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PUBLISHED: 4:02 PM on Wednesday, April 9, 2008
The Accidental Explorer
Alaska writer Sherry Simpson lets her most explorative prose flow in "The Accidental Explorer." She takes the reader on several journeys that will not only bend your physical senses but your heart as well.

Simpson writes of walking the Circle Fairbanks Trail with her elderly dog and what it means to turn around, of racing a sailboat around Admiralty Island where she learns to move with the elements instead of against them and of trekking to Denali not to climb it, but to simply see, and in turn finding that what we hope for isn't always what we discover.


Simpson's compass is not one that seeks a magnetic declination, but waypoints in her life story. She writes of an undiscovered place, which she describes in the utmost fresh detail, yet will not disclose its man-given name.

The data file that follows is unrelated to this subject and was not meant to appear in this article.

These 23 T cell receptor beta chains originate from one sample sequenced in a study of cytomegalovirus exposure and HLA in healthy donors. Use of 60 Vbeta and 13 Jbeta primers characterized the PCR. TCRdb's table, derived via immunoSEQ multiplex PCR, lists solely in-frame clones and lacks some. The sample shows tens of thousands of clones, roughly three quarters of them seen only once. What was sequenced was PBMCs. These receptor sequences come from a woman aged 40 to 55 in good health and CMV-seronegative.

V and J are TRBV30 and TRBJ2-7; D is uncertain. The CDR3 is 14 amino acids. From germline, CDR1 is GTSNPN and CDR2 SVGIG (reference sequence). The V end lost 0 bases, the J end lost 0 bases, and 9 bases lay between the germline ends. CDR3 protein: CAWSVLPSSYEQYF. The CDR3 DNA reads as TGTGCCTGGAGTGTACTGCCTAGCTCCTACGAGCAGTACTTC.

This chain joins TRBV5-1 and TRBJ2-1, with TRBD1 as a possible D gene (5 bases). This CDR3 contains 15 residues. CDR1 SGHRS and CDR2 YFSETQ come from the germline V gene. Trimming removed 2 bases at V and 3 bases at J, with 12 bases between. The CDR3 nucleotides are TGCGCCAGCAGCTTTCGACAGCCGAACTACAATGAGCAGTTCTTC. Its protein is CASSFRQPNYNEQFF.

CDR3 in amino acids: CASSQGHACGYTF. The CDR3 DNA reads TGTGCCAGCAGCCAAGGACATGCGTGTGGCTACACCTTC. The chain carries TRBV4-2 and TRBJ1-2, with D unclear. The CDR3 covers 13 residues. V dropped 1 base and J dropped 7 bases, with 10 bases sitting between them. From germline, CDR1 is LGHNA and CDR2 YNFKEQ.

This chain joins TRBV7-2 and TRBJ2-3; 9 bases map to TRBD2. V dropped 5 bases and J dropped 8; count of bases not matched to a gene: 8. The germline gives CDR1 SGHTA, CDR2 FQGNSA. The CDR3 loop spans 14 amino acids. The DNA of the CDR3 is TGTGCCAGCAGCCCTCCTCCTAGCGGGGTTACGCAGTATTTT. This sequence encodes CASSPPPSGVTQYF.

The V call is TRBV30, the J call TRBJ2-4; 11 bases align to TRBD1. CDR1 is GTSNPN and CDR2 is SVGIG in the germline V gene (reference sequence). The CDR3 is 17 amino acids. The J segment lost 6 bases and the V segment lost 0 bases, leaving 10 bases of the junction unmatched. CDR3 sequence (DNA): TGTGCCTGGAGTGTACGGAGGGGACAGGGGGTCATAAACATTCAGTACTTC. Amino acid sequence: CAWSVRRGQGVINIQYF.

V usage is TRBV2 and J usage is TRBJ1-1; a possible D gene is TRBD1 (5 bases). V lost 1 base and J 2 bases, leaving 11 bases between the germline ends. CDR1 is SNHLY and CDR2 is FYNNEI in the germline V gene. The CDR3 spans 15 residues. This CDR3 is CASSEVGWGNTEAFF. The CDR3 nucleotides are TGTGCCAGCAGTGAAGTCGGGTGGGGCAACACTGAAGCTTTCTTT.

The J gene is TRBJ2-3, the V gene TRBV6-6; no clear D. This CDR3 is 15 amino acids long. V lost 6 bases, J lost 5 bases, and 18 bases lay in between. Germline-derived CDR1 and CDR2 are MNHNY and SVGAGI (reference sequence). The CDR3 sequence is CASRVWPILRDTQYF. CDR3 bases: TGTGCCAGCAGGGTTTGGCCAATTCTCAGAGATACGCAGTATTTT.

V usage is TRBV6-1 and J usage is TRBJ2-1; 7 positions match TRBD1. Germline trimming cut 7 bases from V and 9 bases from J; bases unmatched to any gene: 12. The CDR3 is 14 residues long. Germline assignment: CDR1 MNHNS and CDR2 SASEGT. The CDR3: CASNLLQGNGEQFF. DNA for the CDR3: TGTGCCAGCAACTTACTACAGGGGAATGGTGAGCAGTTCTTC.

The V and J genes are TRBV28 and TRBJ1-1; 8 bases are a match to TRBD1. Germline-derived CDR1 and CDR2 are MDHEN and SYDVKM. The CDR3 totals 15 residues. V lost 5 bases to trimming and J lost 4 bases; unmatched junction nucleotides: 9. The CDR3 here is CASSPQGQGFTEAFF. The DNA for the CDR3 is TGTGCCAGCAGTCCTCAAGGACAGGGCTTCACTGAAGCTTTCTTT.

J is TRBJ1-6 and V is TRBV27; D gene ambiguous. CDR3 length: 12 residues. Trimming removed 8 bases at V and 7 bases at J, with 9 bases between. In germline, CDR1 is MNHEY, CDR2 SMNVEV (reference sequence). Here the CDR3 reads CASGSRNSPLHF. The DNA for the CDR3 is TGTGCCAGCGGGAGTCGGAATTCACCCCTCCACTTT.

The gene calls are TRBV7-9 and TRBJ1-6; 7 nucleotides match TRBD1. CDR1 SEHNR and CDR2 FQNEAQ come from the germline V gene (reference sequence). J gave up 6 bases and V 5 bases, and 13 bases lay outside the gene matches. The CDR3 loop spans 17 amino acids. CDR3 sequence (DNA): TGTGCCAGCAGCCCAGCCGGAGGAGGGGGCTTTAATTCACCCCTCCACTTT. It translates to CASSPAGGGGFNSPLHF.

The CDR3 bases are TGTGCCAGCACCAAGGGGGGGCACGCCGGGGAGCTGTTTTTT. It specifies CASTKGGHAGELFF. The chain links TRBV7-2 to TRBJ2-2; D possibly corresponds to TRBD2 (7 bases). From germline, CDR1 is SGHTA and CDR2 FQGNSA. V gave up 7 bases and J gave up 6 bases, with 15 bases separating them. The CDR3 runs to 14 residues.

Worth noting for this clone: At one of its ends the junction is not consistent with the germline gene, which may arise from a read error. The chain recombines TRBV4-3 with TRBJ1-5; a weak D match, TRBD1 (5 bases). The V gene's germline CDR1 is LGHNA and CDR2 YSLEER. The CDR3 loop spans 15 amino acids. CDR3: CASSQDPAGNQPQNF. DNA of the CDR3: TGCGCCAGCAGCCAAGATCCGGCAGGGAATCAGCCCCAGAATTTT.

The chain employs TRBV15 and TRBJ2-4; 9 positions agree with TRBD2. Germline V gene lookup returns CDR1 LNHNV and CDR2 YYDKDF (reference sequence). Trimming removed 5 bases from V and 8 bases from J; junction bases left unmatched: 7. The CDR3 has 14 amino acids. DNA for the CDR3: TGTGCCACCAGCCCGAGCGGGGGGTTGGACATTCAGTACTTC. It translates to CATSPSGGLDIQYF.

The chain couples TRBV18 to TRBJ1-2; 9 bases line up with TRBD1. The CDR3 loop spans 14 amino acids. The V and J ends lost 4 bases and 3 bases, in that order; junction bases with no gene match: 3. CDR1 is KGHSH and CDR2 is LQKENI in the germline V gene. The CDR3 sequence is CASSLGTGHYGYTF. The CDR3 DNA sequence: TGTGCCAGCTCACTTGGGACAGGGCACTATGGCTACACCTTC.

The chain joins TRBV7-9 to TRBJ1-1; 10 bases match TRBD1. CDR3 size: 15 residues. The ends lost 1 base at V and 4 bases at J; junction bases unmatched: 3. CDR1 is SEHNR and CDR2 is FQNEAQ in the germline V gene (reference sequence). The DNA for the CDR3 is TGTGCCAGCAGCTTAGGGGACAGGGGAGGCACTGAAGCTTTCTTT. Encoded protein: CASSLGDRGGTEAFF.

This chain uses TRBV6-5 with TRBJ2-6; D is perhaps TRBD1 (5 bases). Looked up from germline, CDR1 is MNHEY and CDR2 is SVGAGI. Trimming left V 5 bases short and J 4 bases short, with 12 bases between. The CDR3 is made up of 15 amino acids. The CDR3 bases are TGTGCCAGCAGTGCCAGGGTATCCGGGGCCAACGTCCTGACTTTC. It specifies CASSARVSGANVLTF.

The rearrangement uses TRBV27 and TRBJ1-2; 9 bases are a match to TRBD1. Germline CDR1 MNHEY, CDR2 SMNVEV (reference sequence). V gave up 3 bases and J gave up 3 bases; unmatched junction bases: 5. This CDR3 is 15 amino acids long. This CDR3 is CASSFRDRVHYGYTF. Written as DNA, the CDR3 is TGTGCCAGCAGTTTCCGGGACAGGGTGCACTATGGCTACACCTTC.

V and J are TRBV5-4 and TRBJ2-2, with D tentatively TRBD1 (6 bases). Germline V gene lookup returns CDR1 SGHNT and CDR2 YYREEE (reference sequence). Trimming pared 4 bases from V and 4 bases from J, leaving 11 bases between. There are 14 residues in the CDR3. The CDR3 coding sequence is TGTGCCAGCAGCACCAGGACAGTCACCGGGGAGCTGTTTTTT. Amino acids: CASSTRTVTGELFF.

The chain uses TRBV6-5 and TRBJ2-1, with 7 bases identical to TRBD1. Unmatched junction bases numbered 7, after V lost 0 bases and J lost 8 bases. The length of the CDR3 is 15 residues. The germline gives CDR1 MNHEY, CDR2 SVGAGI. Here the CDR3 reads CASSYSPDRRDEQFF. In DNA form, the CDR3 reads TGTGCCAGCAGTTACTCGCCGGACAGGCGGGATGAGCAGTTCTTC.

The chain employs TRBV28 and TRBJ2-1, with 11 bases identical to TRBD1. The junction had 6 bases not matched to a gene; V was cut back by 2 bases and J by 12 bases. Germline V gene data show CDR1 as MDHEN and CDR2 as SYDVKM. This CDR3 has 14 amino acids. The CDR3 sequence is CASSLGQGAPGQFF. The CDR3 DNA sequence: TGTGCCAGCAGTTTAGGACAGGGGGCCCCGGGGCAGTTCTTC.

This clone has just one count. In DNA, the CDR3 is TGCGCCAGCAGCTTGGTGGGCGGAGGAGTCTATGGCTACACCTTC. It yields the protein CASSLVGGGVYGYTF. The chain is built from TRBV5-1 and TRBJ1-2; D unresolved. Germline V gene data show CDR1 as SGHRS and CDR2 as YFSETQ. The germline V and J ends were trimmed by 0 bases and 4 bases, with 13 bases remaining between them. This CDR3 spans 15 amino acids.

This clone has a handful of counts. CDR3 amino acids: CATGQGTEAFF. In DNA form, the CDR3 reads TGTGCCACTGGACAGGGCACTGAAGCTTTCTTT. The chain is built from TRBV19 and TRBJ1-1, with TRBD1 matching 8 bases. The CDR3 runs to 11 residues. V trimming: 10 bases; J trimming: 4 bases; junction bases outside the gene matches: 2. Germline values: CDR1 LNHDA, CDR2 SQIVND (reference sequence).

"Maps lie," she says as she explores the native place names vs. white-man place names, which are predominantly named after unrelated people instead of those that tell a story.

How does one find their way there, and how does one know where they are destined in the first place? Simpson poses that it is not so much about the destination. "We do not find our homes, we map them, inch by inch, story by story, day by day."

"The Accidental Explorer" causes the reader to ache for his or her own wayfinding adventure.

The book will be available at Hearthside Books and a signingwith the author at Hearthside is in the works.


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